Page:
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A CurtainUp DC Review
by Rich See
This is what my theatre companion said immediately upon exiting Yemaya's Belly -- "I may need you to explain a few things to me and from looking around at the rest of the audience, I think most people were as confused as I was. What was the point of it?" Perhaps every theatre's nightmare.
Now my theatre companion is a very educated individual. A literature major, in fact. I suggested that the point was to tell a story. A magical, poetic kind of story. Unfortunately, I had to admit, the story wasn't all that magical. In the end, I had to concede that Signature Theatre's new show is pretty much an ABC After School Special meets the movie The Blue Lagoon. An analogy that is pretty much every theatre's nightmare...
A quick synopsis: Little nine or ten year old Jesus lives in an impoverished rural village with his parents on a Cuba-like island run by a dictator. He is a boy who constantly asks questions, much to his parents chagrin. We are led to believe he asks so many questions because he is so intelligent. He also has a talent for winning at dominoes. When he beats his Uncle Jelin, the older man is forced to make good on their bet and take Jesus into the city. There the little boy sees sights that he has never seen before and experiences "refrigerated Coca-Cola" for the first time. His imagination and intelligence are ignited. Unfortunately while he and his Uncle are playing hooky in town, back at their home a sudden fire has ignited that devastates their tiny village. When the two return, little Mulo (he has rechristened himself) is an orphan. At this point you may be thinking that someone should be calling Disney, so the feel good people can put this show On Ice. Maybe they could get Dorothy Hamill out of retirement...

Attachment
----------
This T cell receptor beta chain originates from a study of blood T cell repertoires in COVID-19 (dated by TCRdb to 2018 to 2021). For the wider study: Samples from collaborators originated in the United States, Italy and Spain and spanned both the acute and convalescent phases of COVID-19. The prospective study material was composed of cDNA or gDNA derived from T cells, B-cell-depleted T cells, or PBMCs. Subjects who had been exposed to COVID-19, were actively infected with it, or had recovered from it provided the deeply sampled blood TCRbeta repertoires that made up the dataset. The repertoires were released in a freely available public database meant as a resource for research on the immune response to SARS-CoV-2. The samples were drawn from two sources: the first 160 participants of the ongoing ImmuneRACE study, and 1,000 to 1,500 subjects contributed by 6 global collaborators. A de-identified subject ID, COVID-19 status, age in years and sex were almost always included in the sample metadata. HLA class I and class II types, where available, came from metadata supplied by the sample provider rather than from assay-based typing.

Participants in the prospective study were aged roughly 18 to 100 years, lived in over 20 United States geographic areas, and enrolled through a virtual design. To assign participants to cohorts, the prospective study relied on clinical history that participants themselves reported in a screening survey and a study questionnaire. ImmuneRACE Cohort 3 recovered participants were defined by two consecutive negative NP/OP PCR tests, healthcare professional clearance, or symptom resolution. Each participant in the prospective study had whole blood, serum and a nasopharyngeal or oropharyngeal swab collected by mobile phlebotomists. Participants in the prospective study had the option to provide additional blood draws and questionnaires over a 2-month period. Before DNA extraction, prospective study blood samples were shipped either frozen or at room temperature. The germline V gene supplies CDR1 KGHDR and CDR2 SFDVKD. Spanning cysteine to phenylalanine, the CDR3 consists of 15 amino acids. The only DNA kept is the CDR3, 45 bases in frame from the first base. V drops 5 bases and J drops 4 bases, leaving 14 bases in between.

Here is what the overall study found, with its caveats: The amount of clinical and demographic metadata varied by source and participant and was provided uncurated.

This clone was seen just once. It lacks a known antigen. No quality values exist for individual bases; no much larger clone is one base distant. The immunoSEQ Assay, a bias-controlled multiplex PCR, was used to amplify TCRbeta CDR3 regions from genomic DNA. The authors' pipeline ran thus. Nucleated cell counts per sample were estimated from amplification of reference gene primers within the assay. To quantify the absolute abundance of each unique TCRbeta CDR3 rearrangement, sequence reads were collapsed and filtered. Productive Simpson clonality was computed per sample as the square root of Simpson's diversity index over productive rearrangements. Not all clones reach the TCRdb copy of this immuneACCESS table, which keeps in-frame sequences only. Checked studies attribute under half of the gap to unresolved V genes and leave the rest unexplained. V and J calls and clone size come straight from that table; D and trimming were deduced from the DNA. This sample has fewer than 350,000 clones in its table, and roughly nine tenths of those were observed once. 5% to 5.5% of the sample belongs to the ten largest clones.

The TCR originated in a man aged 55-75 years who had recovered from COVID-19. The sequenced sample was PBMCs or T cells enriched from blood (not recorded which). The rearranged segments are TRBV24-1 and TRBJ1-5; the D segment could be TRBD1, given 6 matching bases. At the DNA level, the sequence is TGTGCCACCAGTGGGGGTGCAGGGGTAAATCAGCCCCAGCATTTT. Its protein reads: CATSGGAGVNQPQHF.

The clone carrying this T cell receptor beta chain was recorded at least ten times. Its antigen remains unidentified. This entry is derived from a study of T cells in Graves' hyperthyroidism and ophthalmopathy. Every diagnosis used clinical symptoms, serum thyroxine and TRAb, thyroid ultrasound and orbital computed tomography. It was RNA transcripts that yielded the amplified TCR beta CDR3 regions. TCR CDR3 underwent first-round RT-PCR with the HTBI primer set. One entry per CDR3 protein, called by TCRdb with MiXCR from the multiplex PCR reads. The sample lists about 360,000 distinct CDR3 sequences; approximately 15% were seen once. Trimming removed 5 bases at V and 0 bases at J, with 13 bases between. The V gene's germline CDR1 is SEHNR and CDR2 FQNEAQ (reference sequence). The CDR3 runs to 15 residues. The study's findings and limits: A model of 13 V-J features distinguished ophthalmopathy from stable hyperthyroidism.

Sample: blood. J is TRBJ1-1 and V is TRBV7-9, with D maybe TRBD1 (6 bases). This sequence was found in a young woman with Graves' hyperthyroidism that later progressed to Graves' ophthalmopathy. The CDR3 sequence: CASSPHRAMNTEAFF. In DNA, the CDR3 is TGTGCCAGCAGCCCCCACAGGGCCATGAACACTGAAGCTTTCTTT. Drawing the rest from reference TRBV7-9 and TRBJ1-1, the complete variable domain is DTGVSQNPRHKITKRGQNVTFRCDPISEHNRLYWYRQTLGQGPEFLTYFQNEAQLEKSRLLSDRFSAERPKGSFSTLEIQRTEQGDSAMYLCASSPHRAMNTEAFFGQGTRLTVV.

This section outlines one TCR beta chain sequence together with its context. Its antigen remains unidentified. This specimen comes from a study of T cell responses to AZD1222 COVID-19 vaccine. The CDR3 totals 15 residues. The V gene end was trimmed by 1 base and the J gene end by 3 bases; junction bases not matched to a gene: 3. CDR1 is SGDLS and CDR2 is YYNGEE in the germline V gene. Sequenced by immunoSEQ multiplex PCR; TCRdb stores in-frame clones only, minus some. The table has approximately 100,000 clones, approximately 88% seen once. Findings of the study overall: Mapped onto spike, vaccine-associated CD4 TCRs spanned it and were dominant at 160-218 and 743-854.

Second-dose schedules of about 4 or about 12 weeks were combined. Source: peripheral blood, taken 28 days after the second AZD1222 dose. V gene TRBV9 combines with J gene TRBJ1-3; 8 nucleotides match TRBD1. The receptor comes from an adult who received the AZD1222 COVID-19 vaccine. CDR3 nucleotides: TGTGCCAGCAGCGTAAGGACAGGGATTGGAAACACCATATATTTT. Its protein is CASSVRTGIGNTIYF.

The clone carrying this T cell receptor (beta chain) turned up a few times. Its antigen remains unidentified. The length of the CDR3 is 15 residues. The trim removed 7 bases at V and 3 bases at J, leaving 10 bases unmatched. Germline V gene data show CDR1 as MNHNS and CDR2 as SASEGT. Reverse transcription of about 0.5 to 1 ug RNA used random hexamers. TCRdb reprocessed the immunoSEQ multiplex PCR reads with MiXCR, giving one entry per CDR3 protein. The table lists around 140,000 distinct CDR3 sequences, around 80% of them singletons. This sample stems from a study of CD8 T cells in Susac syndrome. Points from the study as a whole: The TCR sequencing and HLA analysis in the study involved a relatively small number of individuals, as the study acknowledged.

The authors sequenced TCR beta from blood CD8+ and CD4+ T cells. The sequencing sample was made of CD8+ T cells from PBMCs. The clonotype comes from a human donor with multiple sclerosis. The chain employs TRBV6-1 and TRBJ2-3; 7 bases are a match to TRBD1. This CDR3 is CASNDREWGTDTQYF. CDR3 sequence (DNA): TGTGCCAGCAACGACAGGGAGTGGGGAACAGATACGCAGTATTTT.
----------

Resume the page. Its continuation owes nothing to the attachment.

Not to give anything away, but little Mulo then decides to run away and go to America. (At this point you may be tempted to shout out "Elian! Elian!") When he meets Maya, a young (14 year old?) girl searching for her mother, the two set off on their adventure. At which point, the little boy you thought was nine or ten suddenly enters puberty. Maybe they mature faster on a Cuba-like island run by a dictator.
While the language is quite poetic and the staging and set -- as well as the acting -- are all wonderful, the show's greatest difficulty is in its slow-paced timing and within playwright Quiara Alegría Hudes' circular writing. Hovering around ninety minutes, the play unfortunately has no intermission, so you are kind of trapped wishing little Mulo would be washed out to sea. Around the forty-five minute mark you realize -- the point of the show is the art of storytelling -- that's not the story being told. The story, like the island where its characters live, isn't really going anywhere. And if it does actually get someplace, you pretty much lost interest around the point Mulo filches some Spam...
There are bright spots though...Jose Aranda makes a great Jesus/Mulo -- he's engaging, charming and sprite-like. Saskia de Vries, as the ocean goddess Yemaya and as young Maya, offers a distraught daughter lonely for her mother's love. Joseph W. Lane, as Tico, is quite touching as he obsessively cradles rice in a pathetic attempt to connect with his dead wife...
Stephanie Nelson's tiered set is wonderful with its watery parts and its shades of blue with white banners. Jason Thompson's lighting plays off the stage very well, while David Maddox' music and sound design make us feel like we are floating at sea or in a dream. Which may be Yemaya's Belly's calling -- to be a story told with the audience's eyes closed. Perhaps a book on CD, that way we could truly engage our imaginations and meld into Ms. Hudes' poetic writing as we sit in a room with candles, the sound of wind, rain and ocean waves lapping at our daydreaming minds...
>6, 500 Comparative Phrases including 800 Shakespearean Metaphors by our editor.
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